|Publication number||US4732430 A|
|Application number||US 07/019,377|
|Publication date||Mar 22, 1988|
|Filing date||Feb 26, 1987|
|Priority date||Feb 26, 1987|
|Publication number||019377, 07019377, US 4732430 A, US 4732430A, US-A-4732430, US4732430 A, US4732430A|
|Inventors||James E. Byrns|
|Original Assignee||Byrns James E|
|Export Citation||BiBTeX, EndNote, RefMan|
|Patent Citations (13), Referenced by (46), Classifications (8), Legal Events (4)|
|External Links: USPTO, USPTO Assignment, Espacenet|
This invention relates to a drawer construction and more particularly to a drawer construction wherein the drawer front is a unitary and hollow blow-molded thermoplastic member. The drawer frame is formed of sheet metal and has a bottom wall, two side walls and a rear wall. In attaching the drawer frame to the drawer front, the forward ends of the side walls and of the bottom wall are bent approximately ninety degrees, and fasteners are placed in these bent portions and extend into the relatively thin walls of the drawer front.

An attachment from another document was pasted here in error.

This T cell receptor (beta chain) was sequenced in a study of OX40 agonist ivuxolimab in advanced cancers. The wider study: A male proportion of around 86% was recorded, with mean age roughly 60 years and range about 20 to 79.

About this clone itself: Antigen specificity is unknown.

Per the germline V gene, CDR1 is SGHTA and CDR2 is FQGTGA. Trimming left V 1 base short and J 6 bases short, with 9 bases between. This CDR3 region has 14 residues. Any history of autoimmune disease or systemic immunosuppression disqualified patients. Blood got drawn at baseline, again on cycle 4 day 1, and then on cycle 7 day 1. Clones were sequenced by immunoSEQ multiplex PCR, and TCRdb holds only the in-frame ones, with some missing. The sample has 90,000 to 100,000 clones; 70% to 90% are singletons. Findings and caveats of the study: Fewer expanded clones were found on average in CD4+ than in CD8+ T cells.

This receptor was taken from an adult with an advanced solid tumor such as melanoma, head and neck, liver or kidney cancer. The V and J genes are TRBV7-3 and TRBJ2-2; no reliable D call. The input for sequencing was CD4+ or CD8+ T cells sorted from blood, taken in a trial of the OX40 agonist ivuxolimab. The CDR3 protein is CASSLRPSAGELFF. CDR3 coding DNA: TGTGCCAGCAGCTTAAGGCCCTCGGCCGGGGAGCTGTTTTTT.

In attempting to obtain the benefits of the economy of a thermoplastic, blow-molded drawer front, there has been in the past the problem of fasteners pulling away from or rupturing the relatively thin thermoplastic walls of the drawer front to which they are attached. Each time the drawer front is pulled to open the drawer from its cabinet or housing, there is a force transmitted through the fastening elements to the wall of the hollow drawer front. In time, such repeated forces often cause rupture of the thin wall.